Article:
Group unveils print in honor of festival
By Bonnie Edwards
Published in News on October 3, 2005 1:48 PM
FAISON -- A chance meeting at a blueberry festival has turned into a special print for the Market Days Festival.
Artist Ivey Hayes of Wilmington greeted the lunch crowd gathered at the Southern Exposure Restaurant in Faison Sunday to unveil the painting done for the Faison Improvement Group to commemorate the second annual Market Day Festival, which is set for Oct. 22.
Some of those gathered came just to catch a glimpse of the painting and to buy a print, which the Faison Improvement Group is selling for $40 each.
Hayes has a gallery at Wilmington and exhibits his works all over North Carolina and New York and has collectors in the U.S. and Europe. He has been signature artist for several festivals.
Market Day chairman Lisa Patterson said she met Hayes during the Blueberry Festival in Burgaw last year, and she bought some prints from him. He had created a Blueberry Festival painting.
She said she called him later and asked if he would do one for the Market Day Festival, and he agreed do to so at no cost to the group. He even let the organization sell the prints.
Improvement Group members enlarged old pictures of the original produce market sales and took them to Hayes for ideas to incorporate into the painting.
A shed where produce was sold caught Ivey's eye.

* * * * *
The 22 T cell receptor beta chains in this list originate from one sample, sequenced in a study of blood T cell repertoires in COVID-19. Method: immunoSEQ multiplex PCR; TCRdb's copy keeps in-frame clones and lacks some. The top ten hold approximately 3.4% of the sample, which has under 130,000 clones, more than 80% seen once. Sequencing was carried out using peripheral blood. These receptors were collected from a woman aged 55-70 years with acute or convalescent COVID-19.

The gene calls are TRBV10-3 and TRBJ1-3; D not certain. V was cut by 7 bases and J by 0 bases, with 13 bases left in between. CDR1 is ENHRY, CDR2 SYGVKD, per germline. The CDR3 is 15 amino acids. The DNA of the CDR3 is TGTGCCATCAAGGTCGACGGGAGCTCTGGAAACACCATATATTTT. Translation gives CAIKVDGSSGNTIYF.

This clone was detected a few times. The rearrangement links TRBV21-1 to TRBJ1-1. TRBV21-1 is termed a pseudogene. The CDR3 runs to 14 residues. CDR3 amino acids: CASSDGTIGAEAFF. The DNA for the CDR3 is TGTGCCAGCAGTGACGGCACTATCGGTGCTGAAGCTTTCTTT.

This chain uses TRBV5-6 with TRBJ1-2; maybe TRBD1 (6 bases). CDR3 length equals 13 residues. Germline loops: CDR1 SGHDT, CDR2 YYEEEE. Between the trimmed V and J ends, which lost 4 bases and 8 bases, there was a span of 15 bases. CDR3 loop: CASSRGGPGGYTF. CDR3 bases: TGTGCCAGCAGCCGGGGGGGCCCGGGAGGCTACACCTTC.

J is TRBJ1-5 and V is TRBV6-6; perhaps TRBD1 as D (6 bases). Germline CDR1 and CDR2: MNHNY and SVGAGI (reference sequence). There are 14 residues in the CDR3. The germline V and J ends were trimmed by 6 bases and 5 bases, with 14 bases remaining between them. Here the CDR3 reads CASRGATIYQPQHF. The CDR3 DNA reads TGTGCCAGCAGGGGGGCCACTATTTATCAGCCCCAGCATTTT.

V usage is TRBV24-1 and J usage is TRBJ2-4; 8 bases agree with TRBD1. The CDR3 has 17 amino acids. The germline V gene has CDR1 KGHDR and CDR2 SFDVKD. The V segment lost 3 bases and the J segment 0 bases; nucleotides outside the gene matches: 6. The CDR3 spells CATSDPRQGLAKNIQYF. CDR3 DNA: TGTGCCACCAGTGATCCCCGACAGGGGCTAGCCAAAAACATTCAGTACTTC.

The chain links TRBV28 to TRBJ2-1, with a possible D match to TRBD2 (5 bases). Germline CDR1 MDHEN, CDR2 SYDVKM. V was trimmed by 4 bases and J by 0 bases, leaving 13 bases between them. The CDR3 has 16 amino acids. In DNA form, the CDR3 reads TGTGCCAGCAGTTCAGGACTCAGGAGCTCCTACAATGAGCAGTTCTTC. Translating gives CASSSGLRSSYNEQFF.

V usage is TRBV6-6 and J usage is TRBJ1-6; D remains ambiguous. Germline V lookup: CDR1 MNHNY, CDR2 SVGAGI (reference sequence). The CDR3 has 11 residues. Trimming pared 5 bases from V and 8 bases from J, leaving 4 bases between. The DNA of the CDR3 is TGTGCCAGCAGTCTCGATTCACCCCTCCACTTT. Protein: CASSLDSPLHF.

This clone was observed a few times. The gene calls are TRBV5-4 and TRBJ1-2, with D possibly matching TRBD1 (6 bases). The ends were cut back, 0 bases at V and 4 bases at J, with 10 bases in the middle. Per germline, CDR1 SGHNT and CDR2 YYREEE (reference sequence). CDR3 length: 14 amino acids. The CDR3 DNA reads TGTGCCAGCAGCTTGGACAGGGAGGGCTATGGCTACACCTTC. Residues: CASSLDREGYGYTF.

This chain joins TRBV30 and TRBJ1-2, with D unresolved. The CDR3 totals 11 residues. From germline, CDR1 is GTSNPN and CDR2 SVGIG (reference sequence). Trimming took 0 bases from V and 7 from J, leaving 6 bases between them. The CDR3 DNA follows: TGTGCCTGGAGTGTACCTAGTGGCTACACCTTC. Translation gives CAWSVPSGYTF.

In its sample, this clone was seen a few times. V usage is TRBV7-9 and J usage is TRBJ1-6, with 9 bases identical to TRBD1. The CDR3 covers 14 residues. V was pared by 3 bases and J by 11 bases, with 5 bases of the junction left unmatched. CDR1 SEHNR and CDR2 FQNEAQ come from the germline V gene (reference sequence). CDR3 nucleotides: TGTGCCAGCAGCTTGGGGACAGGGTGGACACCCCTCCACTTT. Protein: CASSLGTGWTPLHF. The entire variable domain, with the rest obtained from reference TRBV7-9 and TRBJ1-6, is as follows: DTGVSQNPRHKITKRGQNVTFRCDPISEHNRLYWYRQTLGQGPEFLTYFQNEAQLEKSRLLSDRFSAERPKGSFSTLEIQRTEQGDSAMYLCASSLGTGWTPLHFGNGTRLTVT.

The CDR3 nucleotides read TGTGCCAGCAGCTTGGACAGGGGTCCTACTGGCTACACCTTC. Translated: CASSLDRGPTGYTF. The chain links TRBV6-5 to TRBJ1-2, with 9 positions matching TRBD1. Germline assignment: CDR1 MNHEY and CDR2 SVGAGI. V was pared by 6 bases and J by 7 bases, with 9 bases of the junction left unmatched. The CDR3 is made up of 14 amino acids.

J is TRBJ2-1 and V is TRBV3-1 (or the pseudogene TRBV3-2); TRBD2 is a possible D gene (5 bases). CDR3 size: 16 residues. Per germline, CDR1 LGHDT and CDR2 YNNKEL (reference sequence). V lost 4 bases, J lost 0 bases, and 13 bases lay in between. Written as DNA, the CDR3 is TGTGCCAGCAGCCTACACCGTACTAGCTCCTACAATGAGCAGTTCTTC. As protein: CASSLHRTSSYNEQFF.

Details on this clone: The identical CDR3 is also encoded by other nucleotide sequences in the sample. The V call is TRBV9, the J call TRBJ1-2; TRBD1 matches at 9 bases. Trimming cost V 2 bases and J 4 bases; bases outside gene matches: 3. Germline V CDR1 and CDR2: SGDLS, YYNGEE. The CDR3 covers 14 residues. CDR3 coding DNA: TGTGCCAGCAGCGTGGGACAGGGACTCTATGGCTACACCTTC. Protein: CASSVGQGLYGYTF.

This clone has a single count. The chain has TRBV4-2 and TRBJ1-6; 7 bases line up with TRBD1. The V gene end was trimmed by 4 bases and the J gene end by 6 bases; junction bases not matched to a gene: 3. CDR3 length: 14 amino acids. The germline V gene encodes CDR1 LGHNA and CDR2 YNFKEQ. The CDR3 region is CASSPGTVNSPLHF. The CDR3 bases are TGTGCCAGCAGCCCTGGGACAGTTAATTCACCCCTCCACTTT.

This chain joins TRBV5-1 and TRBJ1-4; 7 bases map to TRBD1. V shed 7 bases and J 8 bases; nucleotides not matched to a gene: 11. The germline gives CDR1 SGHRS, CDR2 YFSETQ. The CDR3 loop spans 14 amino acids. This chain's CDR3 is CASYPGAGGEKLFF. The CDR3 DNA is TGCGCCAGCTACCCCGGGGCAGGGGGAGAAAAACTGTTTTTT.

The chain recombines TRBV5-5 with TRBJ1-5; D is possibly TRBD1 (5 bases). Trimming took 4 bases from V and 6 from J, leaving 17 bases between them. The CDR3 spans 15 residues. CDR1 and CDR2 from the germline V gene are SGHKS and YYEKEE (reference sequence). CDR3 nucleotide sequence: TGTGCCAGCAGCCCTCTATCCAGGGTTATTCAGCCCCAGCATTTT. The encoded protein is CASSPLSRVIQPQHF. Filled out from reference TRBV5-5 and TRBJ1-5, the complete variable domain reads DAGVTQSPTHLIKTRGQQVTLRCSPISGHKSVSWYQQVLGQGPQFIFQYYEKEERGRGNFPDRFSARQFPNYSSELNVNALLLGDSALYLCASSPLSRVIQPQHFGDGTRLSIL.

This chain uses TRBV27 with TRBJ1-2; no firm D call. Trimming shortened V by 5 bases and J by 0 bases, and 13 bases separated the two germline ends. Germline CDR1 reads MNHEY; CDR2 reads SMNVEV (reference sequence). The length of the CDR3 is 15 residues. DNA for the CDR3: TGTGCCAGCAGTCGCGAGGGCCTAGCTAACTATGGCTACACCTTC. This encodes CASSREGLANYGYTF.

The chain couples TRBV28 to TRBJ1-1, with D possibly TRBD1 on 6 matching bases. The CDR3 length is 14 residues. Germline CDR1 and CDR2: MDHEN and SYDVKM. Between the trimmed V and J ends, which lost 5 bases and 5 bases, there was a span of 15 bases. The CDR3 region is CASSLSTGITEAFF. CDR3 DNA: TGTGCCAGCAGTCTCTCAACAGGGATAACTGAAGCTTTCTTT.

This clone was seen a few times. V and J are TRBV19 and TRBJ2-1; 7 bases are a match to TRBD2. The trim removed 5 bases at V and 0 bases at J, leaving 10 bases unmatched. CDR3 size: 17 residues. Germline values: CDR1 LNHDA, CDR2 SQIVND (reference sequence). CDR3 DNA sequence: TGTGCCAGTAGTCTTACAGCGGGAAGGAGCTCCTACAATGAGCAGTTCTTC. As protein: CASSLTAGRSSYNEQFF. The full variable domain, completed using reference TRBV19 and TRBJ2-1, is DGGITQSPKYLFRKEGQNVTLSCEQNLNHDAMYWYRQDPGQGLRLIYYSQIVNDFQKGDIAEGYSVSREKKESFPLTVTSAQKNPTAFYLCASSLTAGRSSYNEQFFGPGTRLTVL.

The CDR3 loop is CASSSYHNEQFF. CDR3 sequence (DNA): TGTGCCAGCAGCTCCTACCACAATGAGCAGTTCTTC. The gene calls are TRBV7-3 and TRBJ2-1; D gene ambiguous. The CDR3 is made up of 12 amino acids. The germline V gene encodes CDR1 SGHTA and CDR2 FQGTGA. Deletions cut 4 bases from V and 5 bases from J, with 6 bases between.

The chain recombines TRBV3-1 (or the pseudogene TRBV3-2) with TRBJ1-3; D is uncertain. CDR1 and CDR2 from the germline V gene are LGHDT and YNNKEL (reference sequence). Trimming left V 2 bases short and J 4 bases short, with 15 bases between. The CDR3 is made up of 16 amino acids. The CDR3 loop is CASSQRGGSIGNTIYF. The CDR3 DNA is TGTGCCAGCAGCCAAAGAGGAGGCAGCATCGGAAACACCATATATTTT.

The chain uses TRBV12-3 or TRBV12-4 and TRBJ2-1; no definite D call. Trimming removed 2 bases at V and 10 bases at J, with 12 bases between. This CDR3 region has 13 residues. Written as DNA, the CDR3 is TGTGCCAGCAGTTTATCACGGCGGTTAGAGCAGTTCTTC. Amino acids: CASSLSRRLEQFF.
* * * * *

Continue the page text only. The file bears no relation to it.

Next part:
"The shed was very interesting," he said. "I could feel the people. It was saying, 'This is a farmer's market.'"
The Market Day painting is a splash of blues and greens with some orange, gold and pink. The picture features enormous pieces of produce in the foreground, with people behind and a deep blue sky with puffy clouds of lavender, powder blue and white.
The Faison Improvement Group received 105 limited edition prints to sell.
Hayes wouldn't say how much he is asking for his original, but he said the price is negotiable. He wants to talk to whoever is interested in the painting.
All of his works are done in acrylic.
Hayes said his early works were watercolors. But several years ago, he said he had a vision in bold colors, with silhouettes of black women wearing long flowing gowns that had geometric designs on them.
He said God told him in the vision that he would not be painting with watercolors anymore. He would do all his work in acrylic.
"For five or six years, I cried like a baby, because I didn't want to leave watercolors," Hayes said.
But he said he's glad now. He said acrylics allow him to "capture the essence of life."
He said he is looking forward to displaying some of his other work at the Market Days Festival.
"At the festival when they see the prints I have, it will give them a bigger picture of who I am," he said.
Hayes was one of eight children born to a peanut and tobacco farmer at Rocky Point near Wilmington. He started painting in the third grade and began winning awards in the fifth grade.
He earned his fine arts degree from University of North Carolina at Greensboro and has been selling paintings since 1970.
Hayes' brother, Phillip, has been traveling with him for the past couple years to help with the exhibits and displays.
People love his brother's brilliant colors, Phillip Hayes said. He's 50. Ivey Hayes is 57.
"Ivey does a tremendous amount of work," he said, pointing to a catalogue of the artist's works, which he said is not even half of them. He said his brother will have "tons of prints on Market Day."
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